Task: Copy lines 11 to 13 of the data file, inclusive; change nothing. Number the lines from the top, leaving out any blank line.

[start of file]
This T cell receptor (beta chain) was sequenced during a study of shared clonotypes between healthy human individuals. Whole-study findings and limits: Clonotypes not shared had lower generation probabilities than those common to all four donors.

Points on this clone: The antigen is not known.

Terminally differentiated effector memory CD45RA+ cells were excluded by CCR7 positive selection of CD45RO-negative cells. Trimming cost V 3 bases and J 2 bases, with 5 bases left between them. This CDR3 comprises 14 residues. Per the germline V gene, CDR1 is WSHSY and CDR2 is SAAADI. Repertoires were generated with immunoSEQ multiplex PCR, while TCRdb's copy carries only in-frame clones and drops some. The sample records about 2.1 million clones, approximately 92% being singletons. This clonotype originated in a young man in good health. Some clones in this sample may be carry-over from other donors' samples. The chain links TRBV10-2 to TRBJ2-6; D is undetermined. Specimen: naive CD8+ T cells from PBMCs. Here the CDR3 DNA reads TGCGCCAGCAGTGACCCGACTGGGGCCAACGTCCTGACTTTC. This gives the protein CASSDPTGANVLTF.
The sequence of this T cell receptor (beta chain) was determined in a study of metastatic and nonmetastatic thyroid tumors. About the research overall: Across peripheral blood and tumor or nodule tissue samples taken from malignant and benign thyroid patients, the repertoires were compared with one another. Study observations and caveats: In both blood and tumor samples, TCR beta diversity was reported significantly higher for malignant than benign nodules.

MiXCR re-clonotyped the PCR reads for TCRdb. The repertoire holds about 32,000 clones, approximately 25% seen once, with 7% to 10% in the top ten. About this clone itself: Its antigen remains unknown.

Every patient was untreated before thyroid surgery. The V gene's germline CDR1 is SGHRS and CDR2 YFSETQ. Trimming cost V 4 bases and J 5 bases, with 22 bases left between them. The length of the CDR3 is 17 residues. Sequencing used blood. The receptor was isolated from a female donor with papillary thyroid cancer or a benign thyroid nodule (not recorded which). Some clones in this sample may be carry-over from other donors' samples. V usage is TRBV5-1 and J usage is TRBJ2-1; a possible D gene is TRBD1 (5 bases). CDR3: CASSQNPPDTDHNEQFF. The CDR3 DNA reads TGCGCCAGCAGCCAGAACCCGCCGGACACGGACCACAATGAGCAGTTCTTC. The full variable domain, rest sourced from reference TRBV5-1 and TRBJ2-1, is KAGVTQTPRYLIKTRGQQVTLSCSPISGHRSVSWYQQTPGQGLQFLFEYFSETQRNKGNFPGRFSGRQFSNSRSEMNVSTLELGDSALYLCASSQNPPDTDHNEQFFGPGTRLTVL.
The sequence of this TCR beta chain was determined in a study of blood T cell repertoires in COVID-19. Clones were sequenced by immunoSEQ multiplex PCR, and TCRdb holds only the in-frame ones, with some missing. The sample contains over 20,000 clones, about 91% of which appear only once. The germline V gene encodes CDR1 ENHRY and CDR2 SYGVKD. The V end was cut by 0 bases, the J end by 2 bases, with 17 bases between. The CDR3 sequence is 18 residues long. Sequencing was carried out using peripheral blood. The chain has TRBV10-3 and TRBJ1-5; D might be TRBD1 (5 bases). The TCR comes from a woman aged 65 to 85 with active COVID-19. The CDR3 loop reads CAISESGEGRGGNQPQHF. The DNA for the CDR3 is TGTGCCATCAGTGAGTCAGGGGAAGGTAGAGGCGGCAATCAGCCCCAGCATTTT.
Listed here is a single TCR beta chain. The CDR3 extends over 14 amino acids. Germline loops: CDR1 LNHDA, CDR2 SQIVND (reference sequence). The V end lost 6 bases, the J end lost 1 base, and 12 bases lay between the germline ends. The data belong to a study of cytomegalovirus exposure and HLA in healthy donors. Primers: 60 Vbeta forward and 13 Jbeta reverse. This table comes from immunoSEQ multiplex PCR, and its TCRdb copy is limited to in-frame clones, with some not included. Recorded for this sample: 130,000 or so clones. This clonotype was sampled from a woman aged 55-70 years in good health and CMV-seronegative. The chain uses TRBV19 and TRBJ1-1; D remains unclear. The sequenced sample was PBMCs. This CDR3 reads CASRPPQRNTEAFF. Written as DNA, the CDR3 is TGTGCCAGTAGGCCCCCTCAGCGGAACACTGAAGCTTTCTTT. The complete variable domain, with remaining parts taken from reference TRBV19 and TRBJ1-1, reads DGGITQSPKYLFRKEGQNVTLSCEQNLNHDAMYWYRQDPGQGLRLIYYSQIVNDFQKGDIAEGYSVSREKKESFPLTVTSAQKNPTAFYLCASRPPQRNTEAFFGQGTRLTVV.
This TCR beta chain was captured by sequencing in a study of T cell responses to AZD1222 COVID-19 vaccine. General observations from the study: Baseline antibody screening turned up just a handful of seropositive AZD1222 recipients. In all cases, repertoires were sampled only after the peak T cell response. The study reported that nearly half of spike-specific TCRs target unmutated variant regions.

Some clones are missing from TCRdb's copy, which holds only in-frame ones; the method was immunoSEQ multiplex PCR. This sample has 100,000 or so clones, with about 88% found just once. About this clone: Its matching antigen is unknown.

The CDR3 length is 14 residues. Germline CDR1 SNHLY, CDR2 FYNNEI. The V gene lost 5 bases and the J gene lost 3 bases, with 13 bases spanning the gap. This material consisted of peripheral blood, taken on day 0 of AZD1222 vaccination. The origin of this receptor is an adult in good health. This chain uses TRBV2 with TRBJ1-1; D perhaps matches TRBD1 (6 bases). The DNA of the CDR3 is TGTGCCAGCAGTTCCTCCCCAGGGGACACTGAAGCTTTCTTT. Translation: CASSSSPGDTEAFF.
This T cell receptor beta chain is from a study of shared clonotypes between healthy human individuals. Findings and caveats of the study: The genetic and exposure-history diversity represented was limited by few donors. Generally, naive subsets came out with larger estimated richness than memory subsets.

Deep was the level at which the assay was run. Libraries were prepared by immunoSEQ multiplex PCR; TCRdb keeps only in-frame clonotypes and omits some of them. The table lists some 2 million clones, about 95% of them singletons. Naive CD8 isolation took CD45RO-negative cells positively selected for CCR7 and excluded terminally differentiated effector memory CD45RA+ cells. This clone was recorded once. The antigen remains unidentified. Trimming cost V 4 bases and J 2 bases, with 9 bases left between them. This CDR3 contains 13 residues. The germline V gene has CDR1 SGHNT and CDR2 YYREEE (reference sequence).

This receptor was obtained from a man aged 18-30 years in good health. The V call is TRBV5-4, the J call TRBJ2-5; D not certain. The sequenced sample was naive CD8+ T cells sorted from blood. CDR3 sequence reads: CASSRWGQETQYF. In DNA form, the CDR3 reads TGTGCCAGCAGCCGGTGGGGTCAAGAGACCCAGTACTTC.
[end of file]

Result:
The CDR3 length is 14 residues. Germline CDR1 SNHLY, CDR2 FYNNEI. The V gene lost 5 bases and the J gene lost 3 bases, with 13 bases spanning the gap. This material consisted of peripheral blood, taken on day 0 of AZD1222 vaccination. The origin of this receptor is an adult in good health. This chain uses TRBV2 with TRBJ1-1; D perhaps matches TRBD1 (6 bases). The DNA of the CDR3 is TGTGCCAGCAGTTCCTCCCCAGGGGACACTGAAGCTTTCTTT. Translation: CASSSSPGDTEAFF.
This T cell receptor beta chain is from a study of shared clonotypes between healthy human individuals. Findings and caveats of the study: The genetic and exposure-history diversity represented was limited by few donors. Generally, naive subsets came out with larger estimated richness than memory subsets.

Deep was the level at which the assay was run. Libraries were prepared by immunoSEQ multiplex PCR; TCRdb keeps only in-frame clonotypes and omits some of them. The table lists some 2 million clones, about 95% of them singletons. Naive CD8 isolation took CD45RO-negative cells positively selected for CCR7 and excluded terminally differentiated effector memory CD45RA+ cells. This clone was recorded once. The antigen remains unidentified. Trimming cost V 4 bases and J 2 bases, with 9 bases left between them. This CDR3 contains 13 residues. The germline V gene has CDR1 SGHNT and CDR2 YYREEE (reference sequence).